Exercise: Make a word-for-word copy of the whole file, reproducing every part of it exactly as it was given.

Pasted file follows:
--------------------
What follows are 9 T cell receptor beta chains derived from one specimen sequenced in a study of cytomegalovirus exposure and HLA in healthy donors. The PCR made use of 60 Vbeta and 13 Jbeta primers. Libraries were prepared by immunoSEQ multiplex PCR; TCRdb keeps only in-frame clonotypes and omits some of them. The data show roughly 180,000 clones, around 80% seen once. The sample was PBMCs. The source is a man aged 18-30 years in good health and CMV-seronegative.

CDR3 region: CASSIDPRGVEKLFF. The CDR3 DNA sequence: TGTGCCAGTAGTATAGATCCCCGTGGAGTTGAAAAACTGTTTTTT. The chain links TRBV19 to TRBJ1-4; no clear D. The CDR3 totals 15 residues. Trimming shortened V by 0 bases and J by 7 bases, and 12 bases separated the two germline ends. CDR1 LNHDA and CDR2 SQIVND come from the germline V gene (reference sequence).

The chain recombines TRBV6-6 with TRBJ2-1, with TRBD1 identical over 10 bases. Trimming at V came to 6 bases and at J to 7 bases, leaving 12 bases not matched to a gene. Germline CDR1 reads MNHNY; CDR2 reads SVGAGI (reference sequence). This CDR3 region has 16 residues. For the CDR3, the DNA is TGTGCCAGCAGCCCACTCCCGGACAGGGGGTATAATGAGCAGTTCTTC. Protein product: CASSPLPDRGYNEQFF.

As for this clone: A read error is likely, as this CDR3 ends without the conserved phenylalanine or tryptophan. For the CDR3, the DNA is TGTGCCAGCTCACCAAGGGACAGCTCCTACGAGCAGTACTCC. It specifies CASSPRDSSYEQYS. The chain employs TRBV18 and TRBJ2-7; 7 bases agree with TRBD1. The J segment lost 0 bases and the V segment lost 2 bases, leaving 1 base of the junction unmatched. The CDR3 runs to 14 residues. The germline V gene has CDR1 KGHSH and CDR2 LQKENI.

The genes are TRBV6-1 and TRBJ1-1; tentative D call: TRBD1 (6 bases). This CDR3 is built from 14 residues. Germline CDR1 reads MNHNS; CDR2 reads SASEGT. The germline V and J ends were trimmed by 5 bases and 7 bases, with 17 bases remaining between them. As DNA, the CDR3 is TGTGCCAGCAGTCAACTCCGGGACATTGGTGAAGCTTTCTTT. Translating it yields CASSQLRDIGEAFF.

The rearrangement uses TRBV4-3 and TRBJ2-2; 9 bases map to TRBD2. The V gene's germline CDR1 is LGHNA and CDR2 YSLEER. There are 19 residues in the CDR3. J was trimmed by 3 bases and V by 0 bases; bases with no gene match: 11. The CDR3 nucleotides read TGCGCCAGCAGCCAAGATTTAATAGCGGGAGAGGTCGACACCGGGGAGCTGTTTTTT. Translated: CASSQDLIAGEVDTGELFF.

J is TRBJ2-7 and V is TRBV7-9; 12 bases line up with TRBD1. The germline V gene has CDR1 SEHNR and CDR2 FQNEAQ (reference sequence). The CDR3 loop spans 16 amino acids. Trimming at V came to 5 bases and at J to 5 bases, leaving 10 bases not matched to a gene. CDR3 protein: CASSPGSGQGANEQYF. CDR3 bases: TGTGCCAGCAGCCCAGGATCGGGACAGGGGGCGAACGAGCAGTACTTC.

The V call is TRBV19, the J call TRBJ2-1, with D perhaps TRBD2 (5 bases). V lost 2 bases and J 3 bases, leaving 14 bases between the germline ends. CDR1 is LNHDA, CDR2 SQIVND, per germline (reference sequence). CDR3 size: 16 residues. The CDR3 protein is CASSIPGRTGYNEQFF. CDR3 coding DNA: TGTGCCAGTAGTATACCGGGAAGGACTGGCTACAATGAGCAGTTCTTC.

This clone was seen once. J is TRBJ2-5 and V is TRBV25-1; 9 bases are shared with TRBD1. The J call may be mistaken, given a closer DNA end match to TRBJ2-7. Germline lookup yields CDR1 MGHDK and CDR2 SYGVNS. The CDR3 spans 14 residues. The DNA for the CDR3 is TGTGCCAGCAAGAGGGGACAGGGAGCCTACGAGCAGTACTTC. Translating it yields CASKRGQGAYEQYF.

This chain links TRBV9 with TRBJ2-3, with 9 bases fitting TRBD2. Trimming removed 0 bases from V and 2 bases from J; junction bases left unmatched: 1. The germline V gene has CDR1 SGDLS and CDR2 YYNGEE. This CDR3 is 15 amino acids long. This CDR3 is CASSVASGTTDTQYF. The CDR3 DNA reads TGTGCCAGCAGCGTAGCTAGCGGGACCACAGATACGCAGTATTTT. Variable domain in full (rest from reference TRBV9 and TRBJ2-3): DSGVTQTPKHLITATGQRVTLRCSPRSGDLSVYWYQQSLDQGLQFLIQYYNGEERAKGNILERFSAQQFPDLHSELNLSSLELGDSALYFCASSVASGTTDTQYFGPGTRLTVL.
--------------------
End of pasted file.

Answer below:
What follows are 9 T cell receptor beta chains derived from one specimen sequenced in a study of cytomegalovirus exposure and HLA in healthy donors. The PCR made use of 60 Vbeta and 13 Jbeta primers. Libraries were prepared by immunoSEQ multiplex PCR; TCRdb keeps only in-frame clonotypes and omits some of them. The data show roughly 180,000 clones, around 80% seen once. The sample was PBMCs. The source is a man aged 18-30 years in good health and CMV-seronegative.

CDR3 region: CASSIDPRGVEKLFF. The CDR3 DNA sequence: TGTGCCAGTAGTATAGATCCCCGTGGAGTTGAAAAACTGTTTTTT. The chain links TRBV19 to TRBJ1-4; no clear D. The CDR3 totals 15 residues. Trimming shortened V by 0 bases and J by 7 bases, and 12 bases separated the two germline ends. CDR1 LNHDA and CDR2 SQIVND come from the germline V gene (reference sequence).

The chain recombines TRBV6-6 with TRBJ2-1, with TRBD1 identical over 10 bases. Trimming at V came to 6 bases and at J to 7 bases, leaving 12 bases not matched to a gene. Germline CDR1 reads MNHNY; CDR2 reads SVGAGI (reference sequence). This CDR3 region has 16 residues. For the CDR3, the DNA is TGTGCCAGCAGCCCACTCCCGGACAGGGGGTATAATGAGCAGTTCTTC. Protein product: CASSPLPDRGYNEQFF.

As for this clone: A read error is likely, as this CDR3 ends without the conserved phenylalanine or tryptophan. For the CDR3, the DNA is TGTGCCAGCTCACCAAGGGACAGCTCCTACGAGCAGTACTCC. It specifies CASSPRDSSYEQYS. The chain employs TRBV18 and TRBJ2-7; 7 bases agree with TRBD1. The J segment lost 0 bases and the V segment lost 2 bases, leaving 1 base of the junction unmatched. The CDR3 runs to 14 residues. The germline V gene has CDR1 KGHSH and CDR2 LQKENI.

The genes are TRBV6-1 and TRBJ1-1; tentative D call: TRBD1 (6 bases). This CDR3 is built from 14 residues. Germline CDR1 reads MNHNS; CDR2 reads SASEGT. The germline V and J ends were trimmed by 5 bases and 7 bases, with 17 bases remaining between them. As DNA, the CDR3 is TGTGCCAGCAGTCAACTCCGGGACATTGGTGAAGCTTTCTTT. Translating it yields CASSQLRDIGEAFF.

The rearrangement uses TRBV4-3 and TRBJ2-2; 9 bases map to TRBD2. The V gene's germline CDR1 is LGHNA and CDR2 YSLEER. There are 19 residues in the CDR3. J was trimmed by 3 bases and V by 0 bases; bases with no gene match: 11. The CDR3 nucleotides read TGCGCCAGCAGCCAAGATTTAATAGCGGGAGAGGTCGACACCGGGGAGCTGTTTTTT. Translated: CASSQDLIAGEVDTGELFF.

J is TRBJ2-7 and V is TRBV7-9; 12 bases line up with TRBD1. The germline V gene has CDR1 SEHNR and CDR2 FQNEAQ (reference sequence). The CDR3 loop spans 16 amino acids. Trimming at V came to 5 bases and at J to 5 bases, leaving 10 bases not matched to a gene. CDR3 protein: CASSPGSGQGANEQYF. CDR3 bases: TGTGCCAGCAGCCCAGGATCGGGACAGGGGGCGAACGAGCAGTACTTC.

The V call is TRBV19, the J call TRBJ2-1, with D perhaps TRBD2 (5 bases). V lost 2 bases and J 3 bases, leaving 14 bases between the germline ends. CDR1 is LNHDA, CDR2 SQIVND, per germline (reference sequence). CDR3 size: 16 residues. The CDR3 protein is CASSIPGRTGYNEQFF. CDR3 coding DNA: TGTGCCAGTAGTATACCGGGAAGGACTGGCTACAATGAGCAGTTCTTC.

This clone was seen once. J is TRBJ2-5 and V is TRBV25-1; 9 bases are shared with TRBD1. The J call may be mistaken, given a closer DNA end match to TRBJ2-7. Germline lookup yields CDR1 MGHDK and CDR2 SYGVNS. The CDR3 spans 14 residues. The DNA for the CDR3 is TGTGCCAGCAAGAGGGGACAGGGAGCCTACGAGCAGTACTTC. Translating it yields CASKRGQGAYEQYF.

This chain links TRBV9 with TRBJ2-3, with 9 bases fitting TRBD2. Trimming removed 0 bases from V and 2 bases from J; junction bases left unmatched: 1. The germline V gene has CDR1 SGDLS and CDR2 YYNGEE. This CDR3 is 15 amino acids long. This CDR3 is CASSVASGTTDTQYF. The CDR3 DNA reads TGTGCCAGCAGCGTAGCTAGCGGGACCACAGATACGCAGTATTTT. Variable domain in full (rest from reference TRBV9 and TRBJ2-3): DSGVTQTPKHLITATGQRVTLRCSPRSGDLSVYWYQQSLDQGLQFLIQYYNGEERAKGNILERFSAQQFPDLHSELNLSSLELGDSALYFCASSVASGTTDTQYFGPGTRLTVL.